Video | Business Headlines | Internet | Science | Scientific Ethics | Technology | Search

 

Rare octopus turns up at NIWA

MONDAY, JULY 3, 2017

Rare octopus turns up at NIWA


NIWA’s Marine Invertebrate Collection has welcomed two extremely rare octopus that have only just been provisionally identified.

They are affectionately known as “dumbo octopus” after the Walt Disney character Dumbo the Elephant. That’s because they have two prominent, floppy appendages which look like ears but are in fact fins.

The octopus were collected by independent observers on a recent commercial fishing expedition to the Challenger Plateau, west of New Zealand and delivered to NIWA’s Greta Point campus in Wellington on Friday.

Fisheries researcher Mark Fenwick undertook the delicate process of defrosting the frozen specimens and preparing them for preservation.

“These are adult specimens that have not often been seen in New Zealand waters before, and considered to be very rare,” Mr Fenwick said.

“We need to take extreme care to ensure we don’t damage them.”

The two specimens have been provisionally identified as Luteuthis dentata and
Cirrothauma magna with only four specimens of the latter species having previously been documented from New Zealand waters.

They live at depths of 3–4000m although some live up to 7000m deep, the deepest of any known octopus and feed on crustaceans, bivalves and worms. They are also among the rarest of the species.

They will be kept at the NIWA Invertebrate Collection which comprises about 300,000 specimens for scientific study and is a nationally significant resource that aims to add to our knowledge of what makes up New Zealand’s vast marine realm.

Collection manager Sadie Mills said formal identification would be confirmed in future by NIWA and international experts by comparing genetic sequences with other octopods collected in the region.

“We are very excited to receive these specimens – they will be available for national and international researchers to help enhance our understanding of octopod diversity in New Zealand.”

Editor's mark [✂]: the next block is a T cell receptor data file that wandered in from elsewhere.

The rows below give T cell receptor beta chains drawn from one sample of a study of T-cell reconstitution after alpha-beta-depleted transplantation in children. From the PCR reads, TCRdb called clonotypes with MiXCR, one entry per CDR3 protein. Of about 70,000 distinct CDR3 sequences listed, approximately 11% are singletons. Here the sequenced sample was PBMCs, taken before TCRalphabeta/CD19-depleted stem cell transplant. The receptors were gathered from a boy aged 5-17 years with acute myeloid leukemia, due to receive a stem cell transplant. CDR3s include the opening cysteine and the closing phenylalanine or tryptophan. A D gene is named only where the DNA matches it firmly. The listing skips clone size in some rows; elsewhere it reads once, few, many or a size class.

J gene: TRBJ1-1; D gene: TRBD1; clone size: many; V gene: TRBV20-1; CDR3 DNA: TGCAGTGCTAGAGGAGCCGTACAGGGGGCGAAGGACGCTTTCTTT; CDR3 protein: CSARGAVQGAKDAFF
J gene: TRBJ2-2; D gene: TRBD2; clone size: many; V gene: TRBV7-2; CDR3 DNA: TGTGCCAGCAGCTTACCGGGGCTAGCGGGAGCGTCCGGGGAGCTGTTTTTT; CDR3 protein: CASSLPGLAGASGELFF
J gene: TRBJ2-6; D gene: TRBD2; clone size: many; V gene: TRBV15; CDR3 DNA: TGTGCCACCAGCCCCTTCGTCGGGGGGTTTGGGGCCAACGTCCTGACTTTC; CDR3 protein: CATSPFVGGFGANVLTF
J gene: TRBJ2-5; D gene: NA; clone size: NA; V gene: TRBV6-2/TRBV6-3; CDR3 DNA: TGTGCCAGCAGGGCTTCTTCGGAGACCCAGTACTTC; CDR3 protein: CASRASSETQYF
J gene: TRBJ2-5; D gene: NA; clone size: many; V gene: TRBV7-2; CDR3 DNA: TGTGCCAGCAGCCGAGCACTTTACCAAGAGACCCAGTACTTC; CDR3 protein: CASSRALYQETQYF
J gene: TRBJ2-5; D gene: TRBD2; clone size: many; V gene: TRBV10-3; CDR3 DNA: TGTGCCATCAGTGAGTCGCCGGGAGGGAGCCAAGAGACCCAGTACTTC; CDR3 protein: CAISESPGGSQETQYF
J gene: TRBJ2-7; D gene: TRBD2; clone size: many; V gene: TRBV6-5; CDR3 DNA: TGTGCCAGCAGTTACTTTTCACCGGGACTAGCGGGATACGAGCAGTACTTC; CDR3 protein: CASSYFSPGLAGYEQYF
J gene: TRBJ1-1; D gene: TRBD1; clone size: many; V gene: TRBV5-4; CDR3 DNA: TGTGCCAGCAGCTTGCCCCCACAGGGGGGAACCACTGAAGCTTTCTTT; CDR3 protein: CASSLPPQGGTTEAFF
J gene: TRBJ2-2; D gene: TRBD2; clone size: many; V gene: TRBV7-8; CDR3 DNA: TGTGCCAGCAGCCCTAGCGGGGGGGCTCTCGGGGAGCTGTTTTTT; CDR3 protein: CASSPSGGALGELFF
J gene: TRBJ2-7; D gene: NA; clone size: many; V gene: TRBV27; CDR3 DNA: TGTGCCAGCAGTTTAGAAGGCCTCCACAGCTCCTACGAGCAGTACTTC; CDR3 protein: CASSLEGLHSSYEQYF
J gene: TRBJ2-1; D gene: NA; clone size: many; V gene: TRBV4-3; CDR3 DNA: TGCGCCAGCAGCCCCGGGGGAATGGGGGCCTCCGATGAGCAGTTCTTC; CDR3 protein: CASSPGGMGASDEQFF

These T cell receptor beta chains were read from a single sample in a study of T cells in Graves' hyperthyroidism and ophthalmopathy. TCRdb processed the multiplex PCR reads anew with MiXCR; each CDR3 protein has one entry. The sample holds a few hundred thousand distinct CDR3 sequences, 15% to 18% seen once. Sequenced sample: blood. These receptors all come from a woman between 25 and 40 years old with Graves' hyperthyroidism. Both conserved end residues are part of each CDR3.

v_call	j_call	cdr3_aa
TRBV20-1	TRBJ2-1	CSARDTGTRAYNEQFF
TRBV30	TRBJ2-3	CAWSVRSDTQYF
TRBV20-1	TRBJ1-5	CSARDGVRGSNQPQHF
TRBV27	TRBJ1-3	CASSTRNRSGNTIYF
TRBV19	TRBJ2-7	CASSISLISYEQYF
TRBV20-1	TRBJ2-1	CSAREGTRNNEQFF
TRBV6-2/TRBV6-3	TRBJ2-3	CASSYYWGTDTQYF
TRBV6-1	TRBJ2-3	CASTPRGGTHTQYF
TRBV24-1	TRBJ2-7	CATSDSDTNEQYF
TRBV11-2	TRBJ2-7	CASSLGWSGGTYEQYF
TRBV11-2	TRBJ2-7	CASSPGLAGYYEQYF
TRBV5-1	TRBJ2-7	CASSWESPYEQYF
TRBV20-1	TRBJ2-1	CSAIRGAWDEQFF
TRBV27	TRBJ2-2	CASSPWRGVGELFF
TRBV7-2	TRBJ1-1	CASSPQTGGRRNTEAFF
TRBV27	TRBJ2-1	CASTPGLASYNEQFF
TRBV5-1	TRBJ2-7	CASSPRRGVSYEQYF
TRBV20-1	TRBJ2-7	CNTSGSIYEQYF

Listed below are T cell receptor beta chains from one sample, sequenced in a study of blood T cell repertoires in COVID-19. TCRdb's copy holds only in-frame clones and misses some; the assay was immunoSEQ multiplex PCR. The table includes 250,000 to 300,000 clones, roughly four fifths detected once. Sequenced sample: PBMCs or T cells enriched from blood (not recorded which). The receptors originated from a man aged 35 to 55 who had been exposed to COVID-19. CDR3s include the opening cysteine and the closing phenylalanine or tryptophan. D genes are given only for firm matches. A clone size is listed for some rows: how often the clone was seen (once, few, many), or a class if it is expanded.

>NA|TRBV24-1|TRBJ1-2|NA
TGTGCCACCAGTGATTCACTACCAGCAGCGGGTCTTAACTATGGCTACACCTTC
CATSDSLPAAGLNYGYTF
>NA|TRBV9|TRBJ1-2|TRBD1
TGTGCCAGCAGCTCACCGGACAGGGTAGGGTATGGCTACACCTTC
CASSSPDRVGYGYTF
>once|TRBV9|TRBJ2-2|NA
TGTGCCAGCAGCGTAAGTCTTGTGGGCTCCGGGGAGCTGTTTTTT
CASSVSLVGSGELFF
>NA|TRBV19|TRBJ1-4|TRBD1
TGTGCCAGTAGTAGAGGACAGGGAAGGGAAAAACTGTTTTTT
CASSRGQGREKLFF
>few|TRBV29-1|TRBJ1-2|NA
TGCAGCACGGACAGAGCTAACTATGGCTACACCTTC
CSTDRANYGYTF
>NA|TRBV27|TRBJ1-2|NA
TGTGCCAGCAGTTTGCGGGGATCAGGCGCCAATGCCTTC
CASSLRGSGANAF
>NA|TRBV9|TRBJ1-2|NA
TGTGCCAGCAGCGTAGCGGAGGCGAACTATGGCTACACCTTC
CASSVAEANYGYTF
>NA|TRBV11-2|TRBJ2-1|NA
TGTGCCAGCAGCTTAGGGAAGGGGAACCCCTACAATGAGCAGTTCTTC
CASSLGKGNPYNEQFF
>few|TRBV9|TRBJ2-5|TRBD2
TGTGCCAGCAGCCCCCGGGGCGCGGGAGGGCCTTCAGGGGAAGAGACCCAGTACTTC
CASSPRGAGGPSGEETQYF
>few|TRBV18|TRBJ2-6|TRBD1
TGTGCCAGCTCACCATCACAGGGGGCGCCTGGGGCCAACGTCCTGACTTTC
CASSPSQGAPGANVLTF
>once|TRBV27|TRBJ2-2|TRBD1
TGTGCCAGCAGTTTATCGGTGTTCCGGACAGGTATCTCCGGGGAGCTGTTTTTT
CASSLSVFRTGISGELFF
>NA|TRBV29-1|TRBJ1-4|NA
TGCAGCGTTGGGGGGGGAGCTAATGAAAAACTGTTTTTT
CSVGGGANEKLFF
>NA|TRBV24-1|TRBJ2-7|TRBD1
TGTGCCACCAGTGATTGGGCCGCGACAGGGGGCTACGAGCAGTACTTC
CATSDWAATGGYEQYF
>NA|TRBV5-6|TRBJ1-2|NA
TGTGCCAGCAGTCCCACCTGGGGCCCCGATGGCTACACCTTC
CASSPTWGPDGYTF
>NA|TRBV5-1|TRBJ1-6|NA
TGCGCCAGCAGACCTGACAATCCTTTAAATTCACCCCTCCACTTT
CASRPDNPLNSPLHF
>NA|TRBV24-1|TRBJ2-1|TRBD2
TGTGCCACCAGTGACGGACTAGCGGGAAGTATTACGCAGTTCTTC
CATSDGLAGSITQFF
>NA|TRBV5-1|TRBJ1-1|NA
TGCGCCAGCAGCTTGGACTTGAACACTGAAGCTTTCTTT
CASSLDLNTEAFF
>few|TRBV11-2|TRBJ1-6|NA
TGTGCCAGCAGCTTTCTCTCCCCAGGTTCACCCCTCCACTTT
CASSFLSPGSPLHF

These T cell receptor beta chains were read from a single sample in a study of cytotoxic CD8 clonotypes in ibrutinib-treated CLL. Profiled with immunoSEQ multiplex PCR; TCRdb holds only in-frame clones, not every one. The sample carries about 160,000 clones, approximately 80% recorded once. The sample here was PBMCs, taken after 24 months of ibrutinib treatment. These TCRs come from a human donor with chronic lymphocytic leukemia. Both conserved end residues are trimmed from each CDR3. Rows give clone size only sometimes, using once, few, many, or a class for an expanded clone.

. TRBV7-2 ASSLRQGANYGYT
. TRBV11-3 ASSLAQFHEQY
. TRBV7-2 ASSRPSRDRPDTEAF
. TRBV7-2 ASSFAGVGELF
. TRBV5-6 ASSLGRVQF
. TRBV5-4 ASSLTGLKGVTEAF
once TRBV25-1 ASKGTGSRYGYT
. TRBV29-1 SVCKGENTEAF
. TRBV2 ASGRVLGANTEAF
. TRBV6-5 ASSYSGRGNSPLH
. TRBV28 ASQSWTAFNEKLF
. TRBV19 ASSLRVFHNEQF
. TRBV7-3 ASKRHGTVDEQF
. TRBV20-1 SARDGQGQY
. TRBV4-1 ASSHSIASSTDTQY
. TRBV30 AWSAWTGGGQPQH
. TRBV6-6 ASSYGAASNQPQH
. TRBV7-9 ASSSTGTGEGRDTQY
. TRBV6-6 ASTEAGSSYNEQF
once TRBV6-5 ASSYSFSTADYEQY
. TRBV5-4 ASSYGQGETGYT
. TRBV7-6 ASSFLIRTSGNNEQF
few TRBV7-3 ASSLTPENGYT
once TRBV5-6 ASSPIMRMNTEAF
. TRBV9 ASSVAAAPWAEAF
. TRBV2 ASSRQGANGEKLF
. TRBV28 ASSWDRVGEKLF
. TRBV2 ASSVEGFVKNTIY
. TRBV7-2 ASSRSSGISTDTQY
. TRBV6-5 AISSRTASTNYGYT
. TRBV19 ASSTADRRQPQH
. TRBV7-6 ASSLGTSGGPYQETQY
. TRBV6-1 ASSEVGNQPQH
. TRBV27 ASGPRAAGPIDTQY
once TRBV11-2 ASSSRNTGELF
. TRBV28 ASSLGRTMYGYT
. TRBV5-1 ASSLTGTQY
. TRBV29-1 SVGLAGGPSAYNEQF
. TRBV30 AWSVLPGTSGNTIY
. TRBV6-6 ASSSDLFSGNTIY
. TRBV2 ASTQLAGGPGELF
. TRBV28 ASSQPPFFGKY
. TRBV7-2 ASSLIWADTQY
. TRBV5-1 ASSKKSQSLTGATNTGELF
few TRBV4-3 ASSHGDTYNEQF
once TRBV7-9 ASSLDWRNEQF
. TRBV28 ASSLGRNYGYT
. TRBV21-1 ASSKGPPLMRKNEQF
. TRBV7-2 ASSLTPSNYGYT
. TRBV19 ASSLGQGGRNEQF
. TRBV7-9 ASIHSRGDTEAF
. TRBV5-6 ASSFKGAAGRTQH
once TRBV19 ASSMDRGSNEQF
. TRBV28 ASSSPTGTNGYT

ends

© Scoop Media

 
 
 
 
 
Business Headlines | Sci-Tech Headlines

 

Superu Report: Land Regulation Drives Auckland House Prices

Land use regulation is responsible for up to 56 per cent of the cost of an average house in Auckland according to a new research report quantifying the impact of land use regulations, Finance Minister Steven Joyce says. More>>

ALSO:

Fletcher Whittled: Fletcher Dumps Adamson In Face Of Dissatisfaction

Fletcher Building has taken the unusual step of dumping its chief executive, Mark Adamson, as the company slashed its full-year earnings guidance and flagged an impairment against Australian assets. More>>

ALSO:

No More Dog Docking: New Animal Welfare Regulations Progressed

“These 46 regulations include stock transport, farm husbandry, companion and working animals, pigs, layer hens and the way animals are accounted for in research, testing and teaching.” More>>

ALSO:

Employment: Most Kiwifruit Contractors Breaking Law

A Labour Inspectorate operation targeting the kiwifruit industry in Bay of Plenty has found the majority of labour hire contractors are breaching their obligations as employers. More>>

ALSO:

'Work Experience': Welfare Group Opposes The Warehouse Workfare

“This programme is about exploiting unemployed youth, not teaching them skills. The government are subsidising the Warehouse in the name of reducing benefit dependency,” says Vanessa Cole, spokesperson for Auckland Action Against Poverty. More>>

ALSO:

Internet Taxes: Labour To Target $600M In Unpaid Taxes From Multinationals

The Labour Party would target multinationals operating in New Zealand to ensure they don't avoid paying tax if it wins power and is targeting $600 million over three years through a "diverted profits tax," says leader Andrew Little. More>>

ALSO: